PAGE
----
This app is basically a reflection of my quest for truth in audio. I thought I was seeing that truth in my Stax headphones. Of course I got fooled by their extraordinary transparency, and I thought, like many others - "oh, bass is just a bit tight, but it's not too quiet".

Yeah, no. :)

I've played a video game one day while using the Stax for audio. I was familiar with the sound of the game, having played it before on the Audeze LCD-2. There's a space travel sequence that uses a pretty low-frequency bass drop effect. That was played flawlessly by the Audeze (duh). On Stax... it was missing completely!

And then I saw frequency response lab measurements for Stax. And I've started playing with EQ. And finally I made it sound like the Audeze below 100 Hz.

But I was still nagged by the question - how low is that bass drop after all? Well, this is the sequence:


And this is the spectrogram:

me4.wav.png

Pretty low actually. No wonder Stax was missing that part entirely - before applying EQ. Now it's linear.
 
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LTig

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#11
Pretty deep bass here: Daft Punk - Tron Legacy (Soundtrack) - Disc Wars

Despite having a sub with 19 Hz @ -3dB I cannot hear the deepest tone. Just a slight hint that there could be something when it starts.

17 - Disc Wars.flac.png
 

LTig

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#12
This bass I can hear: Beatrix Players - Magnified - Not for the first time
04 - Not For the First Time.flac.png
 

LTig

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#13
Nice bass line: London Grammar - If You Wait - Hey Now (heard it on Highend 2019 in Munich)

01 - Hey Now.flac.png

BTW there was a warning:
soundspec.py:251: RuntimeWarning: divide by zero encountered in log10
plt.pcolormesh(t, f, np.log10(Sxx))
 
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Florin Andrei
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Thread Starter #16
Pretty deep bass here: Daft Punk - Tron Legacy (Soundtrack) - Disc Wars

Despite having a sub with 19 Hz @ -3dB I cannot hear the deepest tone. Just a slight hint that there could be something when it starts.

View attachment 35701
Yeah, there's the three bass notes that go high - mid - low, over and over again during the whole song. The low note requires some pretty insane sound levels to hear, because of the equal-loudness contour, which rises a lot at that frequency. What's easily heard is the upper harmonics of that note - but the fundamental is hidden except on good gear and very high volume.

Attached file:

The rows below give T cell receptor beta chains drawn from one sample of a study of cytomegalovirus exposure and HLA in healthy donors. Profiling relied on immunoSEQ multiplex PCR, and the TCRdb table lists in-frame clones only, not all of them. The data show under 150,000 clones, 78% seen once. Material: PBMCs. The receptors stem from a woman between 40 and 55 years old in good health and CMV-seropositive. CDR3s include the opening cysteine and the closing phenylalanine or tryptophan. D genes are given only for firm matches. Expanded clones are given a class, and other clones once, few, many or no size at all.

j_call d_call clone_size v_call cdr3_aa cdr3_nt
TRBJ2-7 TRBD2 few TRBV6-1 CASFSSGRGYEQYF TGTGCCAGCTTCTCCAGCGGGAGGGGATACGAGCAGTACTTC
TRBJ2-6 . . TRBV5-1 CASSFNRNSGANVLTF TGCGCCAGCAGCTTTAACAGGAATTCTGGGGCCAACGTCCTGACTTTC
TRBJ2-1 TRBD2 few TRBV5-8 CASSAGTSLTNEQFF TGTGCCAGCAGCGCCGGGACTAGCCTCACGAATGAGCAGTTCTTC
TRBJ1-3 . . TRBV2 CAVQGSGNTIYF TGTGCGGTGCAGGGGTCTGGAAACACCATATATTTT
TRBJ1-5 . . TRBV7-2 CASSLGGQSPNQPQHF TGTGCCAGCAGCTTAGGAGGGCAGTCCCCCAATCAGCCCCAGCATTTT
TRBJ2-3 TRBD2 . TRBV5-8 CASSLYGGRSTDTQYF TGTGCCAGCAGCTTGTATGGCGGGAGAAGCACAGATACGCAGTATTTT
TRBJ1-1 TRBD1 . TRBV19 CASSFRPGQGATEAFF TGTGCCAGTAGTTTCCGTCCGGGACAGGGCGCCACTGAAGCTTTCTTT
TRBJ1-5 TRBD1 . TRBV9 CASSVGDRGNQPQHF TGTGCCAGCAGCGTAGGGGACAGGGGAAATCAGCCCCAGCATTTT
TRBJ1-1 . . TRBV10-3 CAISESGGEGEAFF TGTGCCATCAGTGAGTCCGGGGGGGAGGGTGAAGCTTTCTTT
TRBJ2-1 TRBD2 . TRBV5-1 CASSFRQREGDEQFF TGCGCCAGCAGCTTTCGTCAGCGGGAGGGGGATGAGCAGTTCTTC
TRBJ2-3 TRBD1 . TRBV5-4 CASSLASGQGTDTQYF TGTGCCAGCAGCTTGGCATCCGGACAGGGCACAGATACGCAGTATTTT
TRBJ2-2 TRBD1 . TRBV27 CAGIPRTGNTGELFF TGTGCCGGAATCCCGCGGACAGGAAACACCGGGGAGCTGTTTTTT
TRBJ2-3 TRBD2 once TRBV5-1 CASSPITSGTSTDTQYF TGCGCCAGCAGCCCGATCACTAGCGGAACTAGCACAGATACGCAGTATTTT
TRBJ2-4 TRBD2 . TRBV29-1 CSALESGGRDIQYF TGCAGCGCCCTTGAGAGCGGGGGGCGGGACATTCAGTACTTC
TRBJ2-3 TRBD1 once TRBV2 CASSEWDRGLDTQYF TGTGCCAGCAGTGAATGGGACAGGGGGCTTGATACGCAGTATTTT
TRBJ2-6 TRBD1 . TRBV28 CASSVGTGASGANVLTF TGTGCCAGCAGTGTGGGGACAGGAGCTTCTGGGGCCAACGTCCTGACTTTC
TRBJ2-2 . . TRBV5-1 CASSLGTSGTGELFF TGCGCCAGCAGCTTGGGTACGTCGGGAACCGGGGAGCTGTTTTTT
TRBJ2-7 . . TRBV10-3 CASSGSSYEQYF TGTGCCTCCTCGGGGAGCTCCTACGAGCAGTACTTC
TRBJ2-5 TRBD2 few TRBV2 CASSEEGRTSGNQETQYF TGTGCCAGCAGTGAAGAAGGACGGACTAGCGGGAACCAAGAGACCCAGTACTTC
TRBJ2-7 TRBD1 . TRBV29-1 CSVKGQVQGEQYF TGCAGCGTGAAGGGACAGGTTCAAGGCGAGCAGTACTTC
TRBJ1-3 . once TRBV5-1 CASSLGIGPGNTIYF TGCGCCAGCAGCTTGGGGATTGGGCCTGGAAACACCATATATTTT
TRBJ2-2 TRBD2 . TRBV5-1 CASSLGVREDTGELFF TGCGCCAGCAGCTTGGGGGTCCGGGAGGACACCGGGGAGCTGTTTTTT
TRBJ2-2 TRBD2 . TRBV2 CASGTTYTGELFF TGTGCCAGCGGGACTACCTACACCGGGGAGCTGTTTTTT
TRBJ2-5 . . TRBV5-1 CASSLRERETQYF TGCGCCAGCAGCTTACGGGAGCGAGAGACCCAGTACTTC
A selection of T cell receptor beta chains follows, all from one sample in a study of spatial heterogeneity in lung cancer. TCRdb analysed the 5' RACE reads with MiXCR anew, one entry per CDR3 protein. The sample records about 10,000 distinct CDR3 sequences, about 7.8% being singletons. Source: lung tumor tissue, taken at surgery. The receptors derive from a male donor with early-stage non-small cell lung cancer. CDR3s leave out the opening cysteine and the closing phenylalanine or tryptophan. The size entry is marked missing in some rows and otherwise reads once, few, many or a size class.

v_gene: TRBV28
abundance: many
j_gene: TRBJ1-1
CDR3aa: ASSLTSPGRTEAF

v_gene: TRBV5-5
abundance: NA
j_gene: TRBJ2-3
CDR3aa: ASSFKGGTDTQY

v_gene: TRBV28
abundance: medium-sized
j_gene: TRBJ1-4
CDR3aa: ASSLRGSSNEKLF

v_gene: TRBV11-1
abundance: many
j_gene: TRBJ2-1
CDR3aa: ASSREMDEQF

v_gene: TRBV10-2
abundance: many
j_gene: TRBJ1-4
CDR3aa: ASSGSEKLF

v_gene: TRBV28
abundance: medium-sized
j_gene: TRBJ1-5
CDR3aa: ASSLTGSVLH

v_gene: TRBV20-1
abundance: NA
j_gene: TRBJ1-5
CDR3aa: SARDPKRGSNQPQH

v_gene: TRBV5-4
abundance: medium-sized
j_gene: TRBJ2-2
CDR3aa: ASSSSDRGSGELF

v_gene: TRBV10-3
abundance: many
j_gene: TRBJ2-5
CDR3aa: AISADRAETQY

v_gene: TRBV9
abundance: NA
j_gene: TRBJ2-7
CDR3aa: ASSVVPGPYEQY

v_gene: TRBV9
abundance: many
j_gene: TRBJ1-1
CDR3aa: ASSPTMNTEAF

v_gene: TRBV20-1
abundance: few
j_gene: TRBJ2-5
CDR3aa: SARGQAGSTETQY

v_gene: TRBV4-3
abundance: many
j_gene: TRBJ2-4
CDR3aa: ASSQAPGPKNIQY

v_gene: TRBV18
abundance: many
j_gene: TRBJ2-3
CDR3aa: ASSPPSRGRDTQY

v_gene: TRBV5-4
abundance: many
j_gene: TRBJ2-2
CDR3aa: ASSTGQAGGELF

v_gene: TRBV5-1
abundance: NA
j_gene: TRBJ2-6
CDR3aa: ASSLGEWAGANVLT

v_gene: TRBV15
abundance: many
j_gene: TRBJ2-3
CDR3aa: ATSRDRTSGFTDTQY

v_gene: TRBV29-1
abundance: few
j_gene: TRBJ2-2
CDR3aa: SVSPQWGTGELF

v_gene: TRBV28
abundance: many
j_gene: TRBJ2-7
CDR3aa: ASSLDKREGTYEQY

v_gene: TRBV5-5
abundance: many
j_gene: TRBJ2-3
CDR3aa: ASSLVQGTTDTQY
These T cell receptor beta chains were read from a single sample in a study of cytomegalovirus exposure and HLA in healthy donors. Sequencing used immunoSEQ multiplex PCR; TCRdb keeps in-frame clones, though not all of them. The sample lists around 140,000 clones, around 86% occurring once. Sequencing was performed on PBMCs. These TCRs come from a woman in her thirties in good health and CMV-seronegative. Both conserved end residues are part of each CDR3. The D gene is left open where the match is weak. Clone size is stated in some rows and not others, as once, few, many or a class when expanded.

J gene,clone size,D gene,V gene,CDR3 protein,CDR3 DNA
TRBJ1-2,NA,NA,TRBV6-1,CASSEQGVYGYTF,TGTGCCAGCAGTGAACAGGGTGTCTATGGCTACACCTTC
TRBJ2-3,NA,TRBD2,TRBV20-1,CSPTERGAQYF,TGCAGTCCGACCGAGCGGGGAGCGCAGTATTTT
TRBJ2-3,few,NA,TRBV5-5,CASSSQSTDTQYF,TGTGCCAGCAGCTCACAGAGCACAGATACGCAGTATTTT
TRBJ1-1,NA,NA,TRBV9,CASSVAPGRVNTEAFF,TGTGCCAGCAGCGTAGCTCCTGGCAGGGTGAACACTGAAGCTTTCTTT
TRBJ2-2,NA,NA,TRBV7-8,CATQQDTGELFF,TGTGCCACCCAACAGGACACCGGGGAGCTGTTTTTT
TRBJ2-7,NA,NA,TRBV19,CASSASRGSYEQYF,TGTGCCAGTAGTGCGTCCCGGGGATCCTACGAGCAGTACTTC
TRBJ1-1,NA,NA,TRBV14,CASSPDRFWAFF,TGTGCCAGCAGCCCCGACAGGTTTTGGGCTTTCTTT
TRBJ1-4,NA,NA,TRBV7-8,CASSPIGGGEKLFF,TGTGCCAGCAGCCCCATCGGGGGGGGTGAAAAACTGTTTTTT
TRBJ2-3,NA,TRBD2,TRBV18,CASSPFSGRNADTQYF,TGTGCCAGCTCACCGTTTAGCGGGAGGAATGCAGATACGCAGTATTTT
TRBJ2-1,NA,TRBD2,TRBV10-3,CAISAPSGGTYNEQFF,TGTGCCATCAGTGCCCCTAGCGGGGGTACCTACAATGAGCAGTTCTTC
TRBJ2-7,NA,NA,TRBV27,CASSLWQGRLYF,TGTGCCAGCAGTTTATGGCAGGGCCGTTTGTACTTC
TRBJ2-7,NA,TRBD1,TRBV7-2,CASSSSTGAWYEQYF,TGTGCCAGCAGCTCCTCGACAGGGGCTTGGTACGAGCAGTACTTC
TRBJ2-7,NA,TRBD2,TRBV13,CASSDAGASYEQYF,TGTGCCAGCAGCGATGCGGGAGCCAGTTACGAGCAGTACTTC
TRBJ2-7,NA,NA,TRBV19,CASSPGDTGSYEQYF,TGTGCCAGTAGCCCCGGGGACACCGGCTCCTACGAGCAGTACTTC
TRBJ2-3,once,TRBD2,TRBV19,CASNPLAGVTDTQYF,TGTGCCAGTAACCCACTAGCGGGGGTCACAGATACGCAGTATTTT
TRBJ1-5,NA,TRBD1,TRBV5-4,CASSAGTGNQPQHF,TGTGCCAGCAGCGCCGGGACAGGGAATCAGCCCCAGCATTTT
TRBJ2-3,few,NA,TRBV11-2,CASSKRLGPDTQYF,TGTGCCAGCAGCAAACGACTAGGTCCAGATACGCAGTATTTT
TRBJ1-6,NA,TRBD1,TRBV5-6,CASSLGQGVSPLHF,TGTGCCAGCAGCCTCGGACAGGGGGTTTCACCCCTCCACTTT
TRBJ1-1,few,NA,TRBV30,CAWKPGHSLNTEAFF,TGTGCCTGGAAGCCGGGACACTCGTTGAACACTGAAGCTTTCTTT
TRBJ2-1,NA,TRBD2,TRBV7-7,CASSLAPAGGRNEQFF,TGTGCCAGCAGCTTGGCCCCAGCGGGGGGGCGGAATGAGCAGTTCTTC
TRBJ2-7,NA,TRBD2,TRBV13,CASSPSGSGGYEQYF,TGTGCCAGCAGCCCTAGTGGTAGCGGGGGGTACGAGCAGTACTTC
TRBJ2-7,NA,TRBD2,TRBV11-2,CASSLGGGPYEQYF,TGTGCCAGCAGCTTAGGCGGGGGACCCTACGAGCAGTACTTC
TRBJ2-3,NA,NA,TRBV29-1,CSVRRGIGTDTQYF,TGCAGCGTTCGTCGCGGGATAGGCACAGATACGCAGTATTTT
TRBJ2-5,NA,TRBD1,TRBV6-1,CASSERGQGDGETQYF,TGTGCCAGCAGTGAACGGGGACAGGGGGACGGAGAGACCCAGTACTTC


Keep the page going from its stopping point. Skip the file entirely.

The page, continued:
There's one repeat of the high - mid - low theme at the end, when most other instruments are quiet, and you can crank up the volume without fear of destroying your eardrums. That's the best place to try and hear it.

On my SVS PB-1000 subwoofer, which is also 19 Hz @ -3 dB (and I do full room correction with Dirac Live on miniDSP), it's at the edge of perception. I can definitely feel it as a vibration.

I quite clearly hear it on the Audeze LCD-2 headphones, which have linear response down to 10 Hz. But the volume knob is at the upper extreme and most of the song (except the end part) is unbearably loud at that level.

Those frequencies are not easy to hear. But they're very impressive when you do hear them.
 

KozmoNaut

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#18
The Tron Legacy soundtrack is great for big powerful bass that still manages to not outstay its welcome.

Here's "Necropolis" from the Quake (1996) soundtrack, which has a pronounced low-frequency rumble, Trent Reznor was really going for an unsettling ambience. For a mid-90s game sound track, it goes absurdly deep. Very few people had anything hooked up to their PCs that could do it justice.
 

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Florin Andrei
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Thread Starter #19
Very few people had anything hooked up to their PCs that could do it justice.
Yeah, not me. For some reason, it did not occur to me to hook up the line output from my PC to the line input on my homebrew amp. Necropolis has a peak just above 30 Hz, should have been doable on my old speaker boxes.

Anyway, glad I could hear it now, brought back some memories, thanks!
 

KozmoNaut

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#20
Yeah, I'm also kind of embarrassed at how long it took for me to realize that I could connect my PC to my stereo.